Important: also read the comments to learn more!
There it was, after months of anticipation, bright and yellow, young and beautifull, the Greenspeed Glyde velomobile. I really was astonished by the looks of it. Yellow is far from my favourite colour,but that didn't matter. This machine looks so much better than the competition. Low, wide, with styling in stead of a shape and with nice details.
Everything that follows is my personal opinion, I've not ridden it, it's based up-on my experiences and knowledge about velomobiles. Personally want the Glyde to be very good.
It has a headlight unit mounting place, just like a Flevobike Alleweder. That gives it a face. There is striping too and there a pretty light unit at the back. The end of the fairing wraps nicely around the rear wheel and the windscreen could come straight from a single seater race car. The 16" wheels don't look to small like on other vm's that have that size up front. Of course, 20" rolls better and offers a wider range in possible tyres. The suspension looks high tech, although I do think it asks for more maintenance than the simple suspension struts on most other vm's do. Disc brakes are powerfull, but I love the reliability of drums. Offering that as a possibility would be a smart move.
The Australian velomobile could use more material in on very specific area, around the chain. The chain is shielded from the outside world, but not from the rear wheel. And the problem is that an unprotected chain is horrible during Winter time, or when it rains, or when the road is dusty. With that I mean a real winter, with dirty roads and snow. Luckily, the things I mentioned can be improved. The German velomobile Milan for instance uses no special components to achieve a fully enclosed chain, just like the Velayo and Go-one Evo 3. Quest and Mango do use special components to wrap their chain, but those come with single side mounted wheels too. The Leibas, Leitras, Alleweders, Cab Bikes, Sunrider and WAW's also have their chain exposed.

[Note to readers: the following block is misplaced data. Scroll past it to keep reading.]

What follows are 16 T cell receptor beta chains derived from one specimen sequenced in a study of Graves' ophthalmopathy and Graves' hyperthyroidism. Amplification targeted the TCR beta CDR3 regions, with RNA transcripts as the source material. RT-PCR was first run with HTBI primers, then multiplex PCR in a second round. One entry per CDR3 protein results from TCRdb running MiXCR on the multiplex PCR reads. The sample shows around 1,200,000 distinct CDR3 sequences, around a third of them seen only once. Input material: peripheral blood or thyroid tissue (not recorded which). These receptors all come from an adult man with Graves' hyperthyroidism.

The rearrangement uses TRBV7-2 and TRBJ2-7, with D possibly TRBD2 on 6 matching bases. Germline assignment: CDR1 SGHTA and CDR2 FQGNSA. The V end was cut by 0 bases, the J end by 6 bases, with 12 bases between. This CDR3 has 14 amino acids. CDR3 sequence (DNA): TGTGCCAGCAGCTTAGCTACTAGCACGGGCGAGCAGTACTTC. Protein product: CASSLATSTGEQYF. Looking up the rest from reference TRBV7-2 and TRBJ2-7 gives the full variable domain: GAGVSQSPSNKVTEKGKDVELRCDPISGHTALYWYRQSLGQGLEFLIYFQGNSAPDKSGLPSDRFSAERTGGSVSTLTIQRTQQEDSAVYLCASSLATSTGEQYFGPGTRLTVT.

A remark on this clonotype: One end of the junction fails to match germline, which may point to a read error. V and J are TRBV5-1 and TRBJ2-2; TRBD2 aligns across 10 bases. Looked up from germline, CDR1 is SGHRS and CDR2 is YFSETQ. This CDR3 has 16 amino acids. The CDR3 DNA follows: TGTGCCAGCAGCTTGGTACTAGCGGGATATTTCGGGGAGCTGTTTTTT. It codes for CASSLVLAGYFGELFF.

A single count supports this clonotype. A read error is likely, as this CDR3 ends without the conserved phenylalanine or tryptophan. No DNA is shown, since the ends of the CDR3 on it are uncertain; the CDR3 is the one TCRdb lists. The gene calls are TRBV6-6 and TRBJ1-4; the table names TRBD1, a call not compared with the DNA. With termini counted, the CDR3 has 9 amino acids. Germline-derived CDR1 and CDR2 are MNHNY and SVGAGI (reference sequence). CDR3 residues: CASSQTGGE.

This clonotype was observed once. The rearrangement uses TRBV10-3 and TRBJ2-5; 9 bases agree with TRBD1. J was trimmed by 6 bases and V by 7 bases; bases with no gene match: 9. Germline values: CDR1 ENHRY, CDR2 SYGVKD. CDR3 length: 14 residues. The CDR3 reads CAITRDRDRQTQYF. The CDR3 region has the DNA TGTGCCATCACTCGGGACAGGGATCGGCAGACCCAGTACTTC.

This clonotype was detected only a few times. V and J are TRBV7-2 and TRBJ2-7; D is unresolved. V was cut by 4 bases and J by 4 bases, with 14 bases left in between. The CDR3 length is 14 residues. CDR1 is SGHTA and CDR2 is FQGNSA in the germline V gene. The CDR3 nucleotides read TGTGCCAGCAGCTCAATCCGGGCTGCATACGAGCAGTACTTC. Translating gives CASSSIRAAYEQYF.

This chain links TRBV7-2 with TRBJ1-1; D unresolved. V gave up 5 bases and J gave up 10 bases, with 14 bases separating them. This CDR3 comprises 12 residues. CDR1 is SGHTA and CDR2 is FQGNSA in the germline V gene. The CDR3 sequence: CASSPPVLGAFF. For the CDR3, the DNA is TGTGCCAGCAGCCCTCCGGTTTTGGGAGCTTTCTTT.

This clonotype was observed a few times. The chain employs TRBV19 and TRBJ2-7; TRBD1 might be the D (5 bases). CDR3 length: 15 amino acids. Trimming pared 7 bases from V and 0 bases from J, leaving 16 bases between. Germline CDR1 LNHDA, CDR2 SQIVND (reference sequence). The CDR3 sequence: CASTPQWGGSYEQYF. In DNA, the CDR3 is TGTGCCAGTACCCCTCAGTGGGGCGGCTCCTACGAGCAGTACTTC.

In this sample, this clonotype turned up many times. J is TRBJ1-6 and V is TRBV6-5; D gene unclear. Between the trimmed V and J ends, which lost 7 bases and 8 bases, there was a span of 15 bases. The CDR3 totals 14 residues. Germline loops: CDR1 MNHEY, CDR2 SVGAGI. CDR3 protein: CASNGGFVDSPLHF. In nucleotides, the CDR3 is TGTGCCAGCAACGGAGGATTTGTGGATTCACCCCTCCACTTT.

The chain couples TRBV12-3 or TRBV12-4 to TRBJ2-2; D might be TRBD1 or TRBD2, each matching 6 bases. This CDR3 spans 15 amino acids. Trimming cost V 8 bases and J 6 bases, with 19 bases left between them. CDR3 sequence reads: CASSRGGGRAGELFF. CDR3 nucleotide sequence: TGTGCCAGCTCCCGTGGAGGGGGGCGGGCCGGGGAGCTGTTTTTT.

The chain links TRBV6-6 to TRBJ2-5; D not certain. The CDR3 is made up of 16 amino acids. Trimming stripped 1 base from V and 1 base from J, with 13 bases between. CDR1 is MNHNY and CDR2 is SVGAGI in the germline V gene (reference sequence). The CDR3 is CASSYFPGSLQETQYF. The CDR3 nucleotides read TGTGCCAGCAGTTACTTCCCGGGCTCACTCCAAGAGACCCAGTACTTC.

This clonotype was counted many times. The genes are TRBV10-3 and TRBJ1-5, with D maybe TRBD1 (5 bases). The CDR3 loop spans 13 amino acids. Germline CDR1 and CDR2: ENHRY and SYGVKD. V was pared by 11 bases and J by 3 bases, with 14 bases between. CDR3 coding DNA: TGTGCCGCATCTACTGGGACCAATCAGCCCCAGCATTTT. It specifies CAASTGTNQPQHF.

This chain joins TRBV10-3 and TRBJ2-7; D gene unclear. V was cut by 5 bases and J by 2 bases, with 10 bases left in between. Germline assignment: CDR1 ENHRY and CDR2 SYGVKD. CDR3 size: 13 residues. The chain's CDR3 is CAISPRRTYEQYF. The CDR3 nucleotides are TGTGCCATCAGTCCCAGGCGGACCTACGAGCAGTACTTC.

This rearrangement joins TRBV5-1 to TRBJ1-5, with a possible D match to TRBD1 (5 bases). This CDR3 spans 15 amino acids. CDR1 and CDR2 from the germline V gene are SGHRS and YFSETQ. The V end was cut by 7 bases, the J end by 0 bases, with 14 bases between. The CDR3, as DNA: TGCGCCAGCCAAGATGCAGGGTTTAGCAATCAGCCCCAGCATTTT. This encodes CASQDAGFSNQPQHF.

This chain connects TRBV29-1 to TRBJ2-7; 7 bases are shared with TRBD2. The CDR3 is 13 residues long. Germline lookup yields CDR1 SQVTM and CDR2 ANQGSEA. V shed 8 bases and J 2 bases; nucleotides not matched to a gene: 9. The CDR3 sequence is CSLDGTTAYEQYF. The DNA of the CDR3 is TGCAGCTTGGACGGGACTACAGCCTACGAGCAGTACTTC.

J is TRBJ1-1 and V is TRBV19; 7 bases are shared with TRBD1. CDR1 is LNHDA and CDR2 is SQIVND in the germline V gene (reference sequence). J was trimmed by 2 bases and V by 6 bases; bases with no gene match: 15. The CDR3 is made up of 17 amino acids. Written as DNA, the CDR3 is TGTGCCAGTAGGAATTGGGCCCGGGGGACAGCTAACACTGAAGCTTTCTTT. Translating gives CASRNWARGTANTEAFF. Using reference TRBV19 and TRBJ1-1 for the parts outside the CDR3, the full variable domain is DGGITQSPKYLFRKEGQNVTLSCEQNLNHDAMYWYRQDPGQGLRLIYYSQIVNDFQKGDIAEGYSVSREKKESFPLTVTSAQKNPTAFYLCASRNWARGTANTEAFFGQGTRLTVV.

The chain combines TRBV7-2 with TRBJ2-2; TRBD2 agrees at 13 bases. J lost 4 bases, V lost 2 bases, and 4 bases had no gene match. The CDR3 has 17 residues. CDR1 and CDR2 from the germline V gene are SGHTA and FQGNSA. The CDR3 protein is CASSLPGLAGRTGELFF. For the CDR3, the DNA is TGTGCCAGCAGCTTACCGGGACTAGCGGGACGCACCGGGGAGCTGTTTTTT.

Also the fit and finishing of the shell leaves room for improvement. The wiring wasn't all figured out too. The wiring for the rear indicators was blocking the opening to the rear luggage area. But, I mention it again, this was one of the first!
A fabric or foam thing to reduce to size of the opening would be very handy in case it rains. Right now, I guess you'll have to use a Flevo-roof. Getting into the Glyde is car-ish, via a swinging hatch, which is good, as long as it's doesn't rattle on rough roads. But, since I didn't ride it, that questions remains unanswered. I'm sure I'll like the air intake. Getting fresh air when cycling is very important, especially when you're a bit asthmatic like me. Another comfort aspect is the seat. It comes with a mesh seat and that looks like a good combination with a velomobile.
The drive train had a Dual Drive hub, I think. I'd prefer a big 65 tooth chain ring up front in combination with a 52 and a 44 or so. Hubs are less efficient than dérailleurs, and velomobiles need to be efficient. Shifting wouldn't be very smooth with that combination, but the efficiency should be worth it. This sort of steering set-up is perfect for using bar-end shifters. Is this a fast machine? That's hard to tell without a test ride. I guess it's in the Mango range, that means fast enough. Lowering the weight should ad to the fun.